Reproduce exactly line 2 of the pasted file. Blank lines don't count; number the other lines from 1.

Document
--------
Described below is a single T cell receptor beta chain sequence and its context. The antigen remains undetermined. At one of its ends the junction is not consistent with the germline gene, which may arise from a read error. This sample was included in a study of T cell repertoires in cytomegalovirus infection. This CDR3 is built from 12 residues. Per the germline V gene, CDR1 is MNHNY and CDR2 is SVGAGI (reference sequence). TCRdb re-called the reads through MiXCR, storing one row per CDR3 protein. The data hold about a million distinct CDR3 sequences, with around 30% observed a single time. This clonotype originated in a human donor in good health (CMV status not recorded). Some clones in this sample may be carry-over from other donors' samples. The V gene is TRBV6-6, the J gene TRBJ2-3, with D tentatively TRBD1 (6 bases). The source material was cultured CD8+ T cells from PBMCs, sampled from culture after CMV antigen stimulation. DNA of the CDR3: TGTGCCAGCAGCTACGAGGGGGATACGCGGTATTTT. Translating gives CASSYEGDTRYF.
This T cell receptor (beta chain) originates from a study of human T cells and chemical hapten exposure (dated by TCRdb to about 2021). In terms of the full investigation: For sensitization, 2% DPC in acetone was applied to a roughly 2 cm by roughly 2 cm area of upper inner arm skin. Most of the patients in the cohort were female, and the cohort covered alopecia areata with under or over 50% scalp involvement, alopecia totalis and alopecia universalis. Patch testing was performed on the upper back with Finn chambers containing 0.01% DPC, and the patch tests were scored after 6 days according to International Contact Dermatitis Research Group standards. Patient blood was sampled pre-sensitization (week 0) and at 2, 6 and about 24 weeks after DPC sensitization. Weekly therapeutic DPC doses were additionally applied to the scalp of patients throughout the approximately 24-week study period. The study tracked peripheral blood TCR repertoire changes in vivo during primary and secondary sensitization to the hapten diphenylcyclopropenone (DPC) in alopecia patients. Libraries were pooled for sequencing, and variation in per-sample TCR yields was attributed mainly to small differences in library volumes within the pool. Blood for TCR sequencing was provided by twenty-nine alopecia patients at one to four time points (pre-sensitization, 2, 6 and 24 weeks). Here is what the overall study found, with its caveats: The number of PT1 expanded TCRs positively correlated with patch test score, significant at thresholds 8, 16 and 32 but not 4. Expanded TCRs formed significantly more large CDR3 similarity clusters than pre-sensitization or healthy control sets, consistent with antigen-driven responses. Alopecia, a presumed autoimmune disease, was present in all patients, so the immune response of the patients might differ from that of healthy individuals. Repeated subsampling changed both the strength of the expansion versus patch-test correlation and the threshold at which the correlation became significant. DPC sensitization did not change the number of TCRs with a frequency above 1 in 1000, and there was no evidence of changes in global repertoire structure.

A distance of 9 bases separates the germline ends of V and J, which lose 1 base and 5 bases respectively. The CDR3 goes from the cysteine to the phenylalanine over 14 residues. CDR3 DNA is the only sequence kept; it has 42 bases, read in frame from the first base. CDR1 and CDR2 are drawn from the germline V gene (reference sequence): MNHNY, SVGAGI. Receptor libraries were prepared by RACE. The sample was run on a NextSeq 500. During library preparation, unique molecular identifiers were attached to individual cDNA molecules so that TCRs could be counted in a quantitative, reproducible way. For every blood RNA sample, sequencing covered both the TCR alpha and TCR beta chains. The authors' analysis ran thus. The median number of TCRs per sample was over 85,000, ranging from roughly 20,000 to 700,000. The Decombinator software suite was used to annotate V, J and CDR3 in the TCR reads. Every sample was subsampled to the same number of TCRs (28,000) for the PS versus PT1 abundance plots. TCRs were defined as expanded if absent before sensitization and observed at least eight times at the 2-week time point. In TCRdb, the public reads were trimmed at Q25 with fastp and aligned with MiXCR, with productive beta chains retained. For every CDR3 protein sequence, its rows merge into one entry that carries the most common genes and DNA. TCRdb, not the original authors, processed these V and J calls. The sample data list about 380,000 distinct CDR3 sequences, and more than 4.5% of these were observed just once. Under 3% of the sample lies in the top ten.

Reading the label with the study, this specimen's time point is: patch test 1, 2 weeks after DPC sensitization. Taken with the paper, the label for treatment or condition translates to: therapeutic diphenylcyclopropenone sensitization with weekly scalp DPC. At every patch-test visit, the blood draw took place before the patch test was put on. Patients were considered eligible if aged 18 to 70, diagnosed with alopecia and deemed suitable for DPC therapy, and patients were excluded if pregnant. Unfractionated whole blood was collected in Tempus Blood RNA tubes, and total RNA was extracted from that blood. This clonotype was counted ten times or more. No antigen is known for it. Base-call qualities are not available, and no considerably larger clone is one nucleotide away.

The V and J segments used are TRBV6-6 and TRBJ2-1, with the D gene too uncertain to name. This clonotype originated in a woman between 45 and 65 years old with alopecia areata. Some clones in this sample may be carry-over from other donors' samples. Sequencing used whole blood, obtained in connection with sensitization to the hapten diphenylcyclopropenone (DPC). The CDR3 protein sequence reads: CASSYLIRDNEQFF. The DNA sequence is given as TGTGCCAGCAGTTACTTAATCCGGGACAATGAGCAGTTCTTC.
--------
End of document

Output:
This T cell receptor (beta chain) originates from a study of human T cells and chemical hapten exposure (dated by TCRdb to about 2021). In terms of the full investigation: For sensitization, 2% DPC in acetone was applied to a roughly 2 cm by roughly 2 cm area of upper inner arm skin. Most of the patients in the cohort were female, and the cohort covered alopecia areata with under or over 50% scalp involvement, alopecia totalis and alopecia universalis. Patch testing was performed on the upper back with Finn chambers containing 0.01% DPC, and the patch tests were scored after 6 days according to International Contact Dermatitis Research Group standards. Patient blood was sampled pre-sensitization (week 0) and at 2, 6 and about 24 weeks after DPC sensitization. Weekly therapeutic DPC doses were additionally applied to the scalp of patients throughout the approximately 24-week study period. The study tracked peripheral blood TCR repertoire changes in vivo during primary and secondary sensitization to the hapten diphenylcyclopropenone (DPC) in alopecia patients. Libraries were pooled for sequencing, and variation in per-sample TCR yields was attributed mainly to small differences in library volumes within the pool. Blood for TCR sequencing was provided by twenty-nine alopecia patients at one to four time points (pre-sensitization, 2, 6 and 24 weeks). Here is what the overall study found, with its caveats: The number of PT1 expanded TCRs positively correlated with patch test score, significant at thresholds 8, 16 and 32 but not 4. Expanded TCRs formed significantly more large CDR3 similarity clusters than pre-sensitization or healthy control sets, consistent with antigen-driven responses. Alopecia, a presumed autoimmune disease, was present in all patients, so the immune response of the patients might differ from that of healthy individuals. Repeated subsampling changed both the strength of the expansion versus patch-test correlation and the threshold at which the correlation became significant. DPC sensitization did not change the number of TCRs with a frequency above 1 in 1000, and there was no evidence of changes in global repertoire structure.